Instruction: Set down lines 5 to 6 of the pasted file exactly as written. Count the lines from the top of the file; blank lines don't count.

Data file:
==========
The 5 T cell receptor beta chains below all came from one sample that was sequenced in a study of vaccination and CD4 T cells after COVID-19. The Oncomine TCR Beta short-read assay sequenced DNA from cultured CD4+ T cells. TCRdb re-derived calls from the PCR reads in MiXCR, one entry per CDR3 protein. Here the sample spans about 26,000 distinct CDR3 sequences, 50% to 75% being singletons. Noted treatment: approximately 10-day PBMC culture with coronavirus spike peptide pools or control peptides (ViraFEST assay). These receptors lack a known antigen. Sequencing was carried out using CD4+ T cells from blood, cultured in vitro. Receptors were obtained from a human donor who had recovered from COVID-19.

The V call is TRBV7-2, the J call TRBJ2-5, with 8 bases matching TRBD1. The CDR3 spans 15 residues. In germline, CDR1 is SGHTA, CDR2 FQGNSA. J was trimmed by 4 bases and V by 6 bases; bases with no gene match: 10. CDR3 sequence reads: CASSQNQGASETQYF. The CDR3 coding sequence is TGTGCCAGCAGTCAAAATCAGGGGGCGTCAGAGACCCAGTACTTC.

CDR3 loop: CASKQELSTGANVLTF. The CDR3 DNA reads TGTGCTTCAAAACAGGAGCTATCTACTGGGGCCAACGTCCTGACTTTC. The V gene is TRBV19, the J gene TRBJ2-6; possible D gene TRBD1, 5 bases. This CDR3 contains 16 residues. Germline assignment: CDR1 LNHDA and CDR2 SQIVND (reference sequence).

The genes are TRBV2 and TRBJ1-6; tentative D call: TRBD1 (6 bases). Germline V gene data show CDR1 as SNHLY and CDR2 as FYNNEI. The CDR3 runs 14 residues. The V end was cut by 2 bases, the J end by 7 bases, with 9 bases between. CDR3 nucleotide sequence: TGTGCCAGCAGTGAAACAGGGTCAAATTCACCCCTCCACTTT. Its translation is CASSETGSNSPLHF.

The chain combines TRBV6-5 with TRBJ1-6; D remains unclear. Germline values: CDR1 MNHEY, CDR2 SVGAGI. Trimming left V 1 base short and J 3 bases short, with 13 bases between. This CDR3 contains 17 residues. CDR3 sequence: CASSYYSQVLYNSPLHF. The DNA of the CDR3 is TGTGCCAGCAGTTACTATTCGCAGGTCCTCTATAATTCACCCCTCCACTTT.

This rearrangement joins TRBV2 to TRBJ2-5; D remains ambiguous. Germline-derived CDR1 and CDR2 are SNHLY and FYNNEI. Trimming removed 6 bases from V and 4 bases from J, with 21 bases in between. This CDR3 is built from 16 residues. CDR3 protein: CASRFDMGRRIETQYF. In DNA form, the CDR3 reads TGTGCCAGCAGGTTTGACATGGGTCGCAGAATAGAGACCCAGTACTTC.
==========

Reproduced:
The chain combines TRBV6-5 with TRBJ1-6; D remains unclear. Germline values: CDR1 MNHEY, CDR2 SVGAGI. Trimming left V 1 base short and J 3 bases short, with 13 bases between. This CDR3 contains 17 residues. CDR3 sequence: CASSYYSQVLYNSPLHF. The DNA of the CDR3 is TGTGCCAGCAGTTACTATTCGCAGGTCCTCTATAATTCACCCCTCCACTTT.

This rearrangement joins TRBV2 to TRBJ2-5; D remains ambiguous. Germline-derived CDR1 and CDR2 are SNHLY and FYNNEI. Trimming removed 6 bases from V and 4 bases from J, with 21 bases in between. This CDR3 is built from 16 residues. CDR3 protein: CASRFDMGRRIETQYF. In DNA form, the CDR3 reads TGTGCCAGCAGGTTTGACATGGGTCGCAGAATAGAGACCCAGTACTTC.